I Started Breathing Correctly While Lifting Weights, and It Changed My Workouts in 3 Major Ways

Photo: Stocksy/Santi Nuñez
As a health and fitness writer, I often learn new info firsthand that ends up changing my own workouts. Recently, for instance, I wrote a story about the best way to breathe while lifting weights. Until then, breathing correctly hadn’t really crossed my mind during my workouts, even though I’ve started lifting more intensely in the last couple of months. But I'd interviewed the founder of the gym I go to, Global Strongman Gym in Brooklyn, and his words stuck with me.

“Breathing isn’t just good for lifting; it’s absolutely required,” owner Hans Pirman, a strongman, powerlifting, and bodybuilding coach, told me. Sure, you definitely get red in the face when you’re lifting heavy, but making sure to breathe in and out at the right time during your lifts can make a huge difference in your form, strength, and mentality.

Experts In This Article
  • Hans Pirman, personal trainer, award-winning competition strongman, and sport bodybuilder

Namely, Pirman told me that you should be inhaling as you wind up to do a lift, and exhaling as you exert. This looks like breathing deep as you prep for a deadlift and breathing out as you stand to support the lift. That strategy gives your muscles the oxygen they need to function, and also takes advantage of your diaphragm to support your core.

How breathing correctly while lifting weights improved my own workouts

I've known Pirman for awhile, and trust he knows what he's talking about. So I decided to try what he recommended—and noticed three pretty major impacts on my workouts right away.

1. I could do more reps

I started my breath-focused workout with crunches on an incline bench. These are something I’ve done before and also do at home. Typically I have kind of a hard time with them, especially on the incline. I practiced inhaling on the extension (laying back on the bench) and then exhaling on exertion (doing the sit-up). I found that the exhale reinforced my abdominal muscles significantly, and I did 15 reps out of nowhere when I typically struggle to make it to eight reps in a set.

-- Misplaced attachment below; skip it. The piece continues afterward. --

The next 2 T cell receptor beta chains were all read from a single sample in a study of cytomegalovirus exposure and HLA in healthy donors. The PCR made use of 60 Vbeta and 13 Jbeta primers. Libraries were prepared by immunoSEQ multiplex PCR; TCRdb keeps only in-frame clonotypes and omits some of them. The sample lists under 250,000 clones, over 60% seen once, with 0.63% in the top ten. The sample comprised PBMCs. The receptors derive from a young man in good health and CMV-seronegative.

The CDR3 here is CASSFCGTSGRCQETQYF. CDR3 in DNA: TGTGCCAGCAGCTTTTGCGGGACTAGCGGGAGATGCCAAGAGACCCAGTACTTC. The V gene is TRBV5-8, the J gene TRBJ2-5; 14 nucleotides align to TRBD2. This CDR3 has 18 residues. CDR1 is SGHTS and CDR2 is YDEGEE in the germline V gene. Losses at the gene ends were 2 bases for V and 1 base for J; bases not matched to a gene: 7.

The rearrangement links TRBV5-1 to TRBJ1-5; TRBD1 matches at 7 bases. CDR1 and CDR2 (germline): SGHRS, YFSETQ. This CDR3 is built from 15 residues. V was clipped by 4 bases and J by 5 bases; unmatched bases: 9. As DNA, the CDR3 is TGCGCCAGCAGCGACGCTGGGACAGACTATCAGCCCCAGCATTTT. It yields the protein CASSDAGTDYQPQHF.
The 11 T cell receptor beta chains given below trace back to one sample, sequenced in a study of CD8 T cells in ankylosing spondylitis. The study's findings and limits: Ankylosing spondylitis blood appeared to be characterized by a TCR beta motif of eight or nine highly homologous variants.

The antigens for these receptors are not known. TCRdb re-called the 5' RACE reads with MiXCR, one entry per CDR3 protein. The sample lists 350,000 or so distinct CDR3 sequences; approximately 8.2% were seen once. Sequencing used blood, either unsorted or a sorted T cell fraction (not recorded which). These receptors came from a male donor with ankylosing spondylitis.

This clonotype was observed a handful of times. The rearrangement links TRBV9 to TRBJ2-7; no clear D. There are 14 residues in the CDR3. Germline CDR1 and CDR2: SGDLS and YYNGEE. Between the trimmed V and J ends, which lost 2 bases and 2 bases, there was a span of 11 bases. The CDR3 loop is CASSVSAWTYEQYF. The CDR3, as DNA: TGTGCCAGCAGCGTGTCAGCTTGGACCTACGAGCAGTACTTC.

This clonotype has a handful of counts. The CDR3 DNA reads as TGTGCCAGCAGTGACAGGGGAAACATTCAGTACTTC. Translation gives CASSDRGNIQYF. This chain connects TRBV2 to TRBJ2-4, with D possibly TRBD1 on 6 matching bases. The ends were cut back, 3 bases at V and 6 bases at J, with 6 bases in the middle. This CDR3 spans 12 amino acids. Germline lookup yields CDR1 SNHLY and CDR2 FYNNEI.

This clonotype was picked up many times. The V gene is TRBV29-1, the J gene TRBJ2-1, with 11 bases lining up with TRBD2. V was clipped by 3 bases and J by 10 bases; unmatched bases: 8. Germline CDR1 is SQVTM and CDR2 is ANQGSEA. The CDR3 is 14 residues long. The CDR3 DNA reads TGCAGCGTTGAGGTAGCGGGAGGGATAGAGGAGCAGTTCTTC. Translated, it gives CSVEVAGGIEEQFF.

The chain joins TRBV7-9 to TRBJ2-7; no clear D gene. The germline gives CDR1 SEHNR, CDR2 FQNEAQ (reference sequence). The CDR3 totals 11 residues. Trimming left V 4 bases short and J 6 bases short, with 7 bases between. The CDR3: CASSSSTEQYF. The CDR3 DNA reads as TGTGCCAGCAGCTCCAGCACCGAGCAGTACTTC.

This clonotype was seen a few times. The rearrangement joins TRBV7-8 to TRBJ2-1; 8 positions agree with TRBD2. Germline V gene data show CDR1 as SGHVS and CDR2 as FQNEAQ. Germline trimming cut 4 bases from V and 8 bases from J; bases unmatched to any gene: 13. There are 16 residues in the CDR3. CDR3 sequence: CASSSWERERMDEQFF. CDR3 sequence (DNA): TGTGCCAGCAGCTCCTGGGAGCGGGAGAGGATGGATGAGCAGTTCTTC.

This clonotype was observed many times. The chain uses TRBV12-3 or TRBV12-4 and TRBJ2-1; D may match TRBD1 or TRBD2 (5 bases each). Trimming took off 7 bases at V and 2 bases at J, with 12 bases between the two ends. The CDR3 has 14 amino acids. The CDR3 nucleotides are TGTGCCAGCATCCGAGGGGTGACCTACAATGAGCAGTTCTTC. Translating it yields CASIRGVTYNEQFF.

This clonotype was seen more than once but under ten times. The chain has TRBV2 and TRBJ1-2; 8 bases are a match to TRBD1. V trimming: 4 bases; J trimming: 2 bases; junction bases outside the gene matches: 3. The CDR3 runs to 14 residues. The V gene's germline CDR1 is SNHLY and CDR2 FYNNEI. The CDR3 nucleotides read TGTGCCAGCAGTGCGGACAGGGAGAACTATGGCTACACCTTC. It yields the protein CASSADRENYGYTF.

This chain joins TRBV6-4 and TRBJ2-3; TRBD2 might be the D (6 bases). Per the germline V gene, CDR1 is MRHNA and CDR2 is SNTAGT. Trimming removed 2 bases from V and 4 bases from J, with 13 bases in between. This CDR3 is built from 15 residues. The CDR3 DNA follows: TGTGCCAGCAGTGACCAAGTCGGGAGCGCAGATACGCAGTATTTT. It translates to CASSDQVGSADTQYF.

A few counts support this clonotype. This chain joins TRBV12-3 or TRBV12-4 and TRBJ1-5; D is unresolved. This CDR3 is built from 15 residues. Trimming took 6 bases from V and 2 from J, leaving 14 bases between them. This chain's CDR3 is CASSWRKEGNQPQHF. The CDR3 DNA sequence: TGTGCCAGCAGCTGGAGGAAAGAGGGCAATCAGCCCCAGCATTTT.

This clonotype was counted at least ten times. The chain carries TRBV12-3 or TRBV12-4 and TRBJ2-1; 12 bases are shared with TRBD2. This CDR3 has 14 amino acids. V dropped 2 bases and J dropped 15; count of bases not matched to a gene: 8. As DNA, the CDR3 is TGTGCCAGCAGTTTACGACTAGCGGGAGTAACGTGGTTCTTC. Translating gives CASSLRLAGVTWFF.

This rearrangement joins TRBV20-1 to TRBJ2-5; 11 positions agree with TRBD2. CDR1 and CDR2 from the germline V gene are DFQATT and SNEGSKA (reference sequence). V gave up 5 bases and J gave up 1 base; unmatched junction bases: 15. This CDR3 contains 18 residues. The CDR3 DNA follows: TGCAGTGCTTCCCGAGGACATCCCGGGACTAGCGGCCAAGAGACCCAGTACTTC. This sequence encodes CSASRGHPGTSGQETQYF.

2. I could lift heavier

Although I didn’t anticipate lifting heavier, I was able to increase the weight on almost everything I did. Using the right breathing form made me feel a whole lot stronger. It’s wild to think about: It’s not like I went to sleep and built the muscle to increase my deadlift by 50 pounds overnight. Instead, it was a great lesson in how correct form can really show you just how much you’re capable of.

3. I felt more mentally centered

Sometimes a workout sucks, TBH. You don’t want to do it, or you feel tired from a whole day of being a person. I am not always in the best mindset when I arrive at the gym.

I also find lifting heavy weights to be emotionally difficult sometimes. Whether I'm testing out a new PR or going extra hard on a target area, I sometimes feel like the nervous emoji with its bead of sweat and worried expression. Other times I'm the red, sweating, exasperated emoji.

Something that surprised me about using proper breathing form was that focusing on that inhale helped me get mentally right before engaging in a heavy lift. That made a difference in my perceived fatigue (namely: not as much of it), how I felt about myself (stronger), and the workout itself (not nearly as anxiety-inducing).

It turns out, sometimes there are quick fixes in fitness. Now I just have to keep practicing until this whole breathing thing becomes a habit.

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